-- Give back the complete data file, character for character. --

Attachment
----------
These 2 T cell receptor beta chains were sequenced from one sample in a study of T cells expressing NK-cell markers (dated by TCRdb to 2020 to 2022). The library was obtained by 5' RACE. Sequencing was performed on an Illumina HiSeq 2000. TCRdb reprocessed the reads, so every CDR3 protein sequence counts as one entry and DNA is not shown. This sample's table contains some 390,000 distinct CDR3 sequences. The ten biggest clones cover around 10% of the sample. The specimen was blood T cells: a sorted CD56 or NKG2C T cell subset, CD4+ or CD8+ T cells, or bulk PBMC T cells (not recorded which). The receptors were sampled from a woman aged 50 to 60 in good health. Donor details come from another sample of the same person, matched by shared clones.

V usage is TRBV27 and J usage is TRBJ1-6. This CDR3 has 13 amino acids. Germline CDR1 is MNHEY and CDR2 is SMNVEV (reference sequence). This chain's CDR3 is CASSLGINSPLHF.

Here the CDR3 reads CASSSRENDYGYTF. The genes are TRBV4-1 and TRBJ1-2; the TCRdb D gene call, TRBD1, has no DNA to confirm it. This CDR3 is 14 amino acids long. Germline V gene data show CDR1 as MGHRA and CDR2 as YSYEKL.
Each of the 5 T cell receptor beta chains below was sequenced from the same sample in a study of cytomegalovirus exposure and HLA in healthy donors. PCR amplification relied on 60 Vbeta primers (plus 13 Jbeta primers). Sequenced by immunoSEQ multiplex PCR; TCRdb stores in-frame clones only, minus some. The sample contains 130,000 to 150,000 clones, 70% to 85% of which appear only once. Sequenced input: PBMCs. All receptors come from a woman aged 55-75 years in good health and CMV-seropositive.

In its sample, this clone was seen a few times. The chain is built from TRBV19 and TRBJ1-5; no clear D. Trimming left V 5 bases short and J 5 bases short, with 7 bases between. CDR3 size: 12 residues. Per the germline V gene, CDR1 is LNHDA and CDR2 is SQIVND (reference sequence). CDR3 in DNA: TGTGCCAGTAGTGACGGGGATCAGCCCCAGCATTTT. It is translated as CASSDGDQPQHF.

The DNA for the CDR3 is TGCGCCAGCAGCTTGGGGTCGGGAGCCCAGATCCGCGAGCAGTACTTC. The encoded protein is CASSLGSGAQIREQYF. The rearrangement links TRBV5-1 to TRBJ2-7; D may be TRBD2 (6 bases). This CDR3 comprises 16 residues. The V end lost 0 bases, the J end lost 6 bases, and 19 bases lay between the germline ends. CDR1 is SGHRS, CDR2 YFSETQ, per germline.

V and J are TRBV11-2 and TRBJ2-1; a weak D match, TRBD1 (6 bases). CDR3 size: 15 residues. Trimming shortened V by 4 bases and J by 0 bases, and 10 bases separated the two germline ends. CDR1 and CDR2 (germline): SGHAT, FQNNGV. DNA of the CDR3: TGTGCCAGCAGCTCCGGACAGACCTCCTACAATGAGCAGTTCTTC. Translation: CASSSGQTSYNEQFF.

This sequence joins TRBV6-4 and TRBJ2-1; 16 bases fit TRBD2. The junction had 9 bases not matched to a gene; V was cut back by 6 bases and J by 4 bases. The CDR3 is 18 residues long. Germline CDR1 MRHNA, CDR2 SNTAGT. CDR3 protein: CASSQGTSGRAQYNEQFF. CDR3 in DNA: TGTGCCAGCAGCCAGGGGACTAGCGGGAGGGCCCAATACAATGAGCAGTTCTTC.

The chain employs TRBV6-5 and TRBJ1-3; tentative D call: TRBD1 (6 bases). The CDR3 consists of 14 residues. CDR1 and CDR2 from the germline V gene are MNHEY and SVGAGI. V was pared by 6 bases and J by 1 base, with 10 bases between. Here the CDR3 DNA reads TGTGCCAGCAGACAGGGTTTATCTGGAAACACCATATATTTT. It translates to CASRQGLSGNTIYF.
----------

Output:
These 2 T cell receptor beta chains were sequenced from one sample in a study of T cells expressing NK-cell markers (dated by TCRdb to 2020 to 2022). The library was obtained by 5' RACE. Sequencing was performed on an Illumina HiSeq 2000. TCRdb reprocessed the reads, so every CDR3 protein sequence counts as one entry and DNA is not shown. This sample's table contains some 390,000 distinct CDR3 sequences. The ten biggest clones cover around 10% of the sample. The specimen was blood T cells: a sorted CD56 or NKG2C T cell subset, CD4+ or CD8+ T cells, or bulk PBMC T cells (not recorded which). The receptors were sampled from a woman aged 50 to 60 in good health. Donor details come from another sample of the same person, matched by shared clones.

V usage is TRBV27 and J usage is TRBJ1-6. This CDR3 has 13 amino acids. Germline CDR1 is MNHEY and CDR2 is SMNVEV (reference sequence). This chain's CDR3 is CASSLGINSPLHF.

Here the CDR3 reads CASSSRENDYGYTF. The genes are TRBV4-1 and TRBJ1-2; the TCRdb D gene call, TRBD1, has no DNA to confirm it. This CDR3 is 14 amino acids long. Germline V gene data show CDR1 as MGHRA and CDR2 as YSYEKL.
Each of the 5 T cell receptor beta chains below was sequenced from the same sample in a study of cytomegalovirus exposure and HLA in healthy donors. PCR amplification relied on 60 Vbeta primers (plus 13 Jbeta primers). Sequenced by immunoSEQ multiplex PCR; TCRdb stores in-frame clones only, minus some. The sample contains 130,000 to 150,000 clones, 70% to 85% of which appear only once. Sequenced input: PBMCs. All receptors come from a woman aged 55-75 years in good health and CMV-seropositive.

In its sample, this clone was seen a few times. The chain is built from TRBV19 and TRBJ1-5; no clear D. Trimming left V 5 bases short and J 5 bases short, with 7 bases between. CDR3 size: 12 residues. Per the germline V gene, CDR1 is LNHDA and CDR2 is SQIVND (reference sequence). CDR3 in DNA: TGTGCCAGTAGTGACGGGGATCAGCCCCAGCATTTT. It is translated as CASSDGDQPQHF.

The DNA for the CDR3 is TGCGCCAGCAGCTTGGGGTCGGGAGCCCAGATCCGCGAGCAGTACTTC. The encoded protein is CASSLGSGAQIREQYF. The rearrangement links TRBV5-1 to TRBJ2-7; D may be TRBD2 (6 bases). This CDR3 comprises 16 residues. The V end lost 0 bases, the J end lost 6 bases, and 19 bases lay between the germline ends. CDR1 is SGHRS, CDR2 YFSETQ, per germline.

V and J are TRBV11-2 and TRBJ2-1; a weak D match, TRBD1 (6 bases). CDR3 size: 15 residues. Trimming shortened V by 4 bases and J by 0 bases, and 10 bases separated the two germline ends. CDR1 and CDR2 (germline): SGHAT, FQNNGV. DNA of the CDR3: TGTGCCAGCAGCTCCGGACAGACCTCCTACAATGAGCAGTTCTTC. Translation: CASSSGQTSYNEQFF.

This sequence joins TRBV6-4 and TRBJ2-1; 16 bases fit TRBD2. The junction had 9 bases not matched to a gene; V was cut back by 6 bases and J by 4 bases. The CDR3 is 18 residues long. Germline CDR1 MRHNA, CDR2 SNTAGT. CDR3 protein: CASSQGTSGRAQYNEQFF. CDR3 in DNA: TGTGCCAGCAGCCAGGGGACTAGCGGGAGGGCCCAATACAATGAGCAGTTCTTC.

The chain employs TRBV6-5 and TRBJ1-3; tentative D call: TRBD1 (6 bases). The CDR3 consists of 14 residues. CDR1 and CDR2 from the germline V gene are MNHEY and SVGAGI. V was pared by 6 bases and J by 1 base, with 10 bases between. Here the CDR3 DNA reads TGTGCCAGCAGACAGGGTTTATCTGGAAACACCATATATTTT. It translates to CASRQGLSGNTIYF.